Intel also manufactures motherboard chipsets, network interface controllers and integrated circuits, flash memory, graphics chips, embedded processors and other devices related to communications and computing.

Intel Corporation was founded on July 18, 1968, by semiconductor pioneers Robert Noyce and Gordon Moore (of Moore's law fame), and widely associated with the executive leadership and vision of Andrew Grove.

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At its founding, Intel was distinguished by its ability to make semiconductors.

Its first product, in 1969, was the 3101 Schottky TTL bipolar 64-bit static random-access memory (SRAM), which was nearly twice as fast as earlier Schottky diode implementations by Fairchild and the Electrotechnical Laboratory in Tsukuba, Japan.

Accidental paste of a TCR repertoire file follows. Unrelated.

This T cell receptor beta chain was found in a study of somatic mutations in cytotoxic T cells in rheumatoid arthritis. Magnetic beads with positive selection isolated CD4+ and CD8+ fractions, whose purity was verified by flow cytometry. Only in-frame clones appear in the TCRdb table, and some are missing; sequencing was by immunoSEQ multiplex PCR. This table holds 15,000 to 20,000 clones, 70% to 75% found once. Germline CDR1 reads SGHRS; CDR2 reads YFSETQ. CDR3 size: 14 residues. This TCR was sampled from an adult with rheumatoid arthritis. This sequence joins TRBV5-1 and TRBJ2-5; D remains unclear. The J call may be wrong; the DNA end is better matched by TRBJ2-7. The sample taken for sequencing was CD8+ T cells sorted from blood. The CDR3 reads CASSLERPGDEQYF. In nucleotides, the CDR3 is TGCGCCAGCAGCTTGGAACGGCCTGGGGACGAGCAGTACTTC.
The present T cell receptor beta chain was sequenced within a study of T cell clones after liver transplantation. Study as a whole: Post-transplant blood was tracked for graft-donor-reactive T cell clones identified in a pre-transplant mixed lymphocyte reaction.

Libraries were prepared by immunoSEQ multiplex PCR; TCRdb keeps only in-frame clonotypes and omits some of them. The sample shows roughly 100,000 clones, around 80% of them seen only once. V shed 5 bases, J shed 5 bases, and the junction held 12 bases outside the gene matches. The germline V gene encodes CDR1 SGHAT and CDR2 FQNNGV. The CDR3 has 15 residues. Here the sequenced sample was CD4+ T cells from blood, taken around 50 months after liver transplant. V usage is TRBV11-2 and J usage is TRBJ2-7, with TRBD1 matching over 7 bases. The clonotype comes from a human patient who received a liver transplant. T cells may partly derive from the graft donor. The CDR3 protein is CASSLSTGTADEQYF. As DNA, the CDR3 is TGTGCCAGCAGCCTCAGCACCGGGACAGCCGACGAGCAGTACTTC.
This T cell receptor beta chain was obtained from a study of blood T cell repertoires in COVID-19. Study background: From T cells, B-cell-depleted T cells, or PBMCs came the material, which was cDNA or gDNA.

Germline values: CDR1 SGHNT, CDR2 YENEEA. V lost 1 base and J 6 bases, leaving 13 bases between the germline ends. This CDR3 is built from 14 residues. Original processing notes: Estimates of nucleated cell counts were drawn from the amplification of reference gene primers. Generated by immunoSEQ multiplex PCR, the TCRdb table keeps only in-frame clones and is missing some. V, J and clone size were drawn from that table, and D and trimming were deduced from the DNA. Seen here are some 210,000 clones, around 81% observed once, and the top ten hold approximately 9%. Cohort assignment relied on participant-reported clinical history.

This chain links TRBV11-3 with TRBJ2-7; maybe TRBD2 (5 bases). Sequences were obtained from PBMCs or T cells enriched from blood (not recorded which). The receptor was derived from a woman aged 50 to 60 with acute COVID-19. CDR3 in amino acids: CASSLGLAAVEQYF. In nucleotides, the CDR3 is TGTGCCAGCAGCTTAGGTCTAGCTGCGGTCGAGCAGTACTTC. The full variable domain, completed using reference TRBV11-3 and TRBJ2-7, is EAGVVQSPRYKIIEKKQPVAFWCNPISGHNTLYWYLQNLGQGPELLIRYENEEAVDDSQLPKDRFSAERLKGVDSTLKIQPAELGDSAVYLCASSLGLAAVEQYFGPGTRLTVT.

It is the world's second largest and second highest valued semiconductor chip makers based on revenue after being overtaken by Samsung, and is the inventor of the x86 series of microprocessors, the processors found in most personal computers (PCs).

Intel supplies processors for computer system manufacturers such as Apple, Lenovo, HP, and Dell.

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Central processing units Microprocessors Integrated graphics processing units (i GPU) So Cs Motherboard chipsets Network interface controllers Modems Mobile phones Solid state drives Wi-Fi and Bluetooth Chipsets Flash memory Vehicle automation sensors Intel Corporation (also known as Intel, stylized as intel) is an American multinational corporation and technology company headquartered in Santa Clara, California, in the Silicon Valley.

The only major competitor in the x86 processor market is Advanced Micro Devices (AMD), with which Intel has had full cross-licensing agreements since 1976: each partner can use the other's patented technological innovations without charge after a certain time.

Some smaller competitors such as VIA Technologies produce low-power x86 processors for small factor computers and portable equipment.

The Open Source Technology Center at Intel hosts Power TOP and Latency TOP, and supports other open-source projects such as Wayland, Intel Array Building Blocks, and Threading Building Blocks (TBB), and Xen.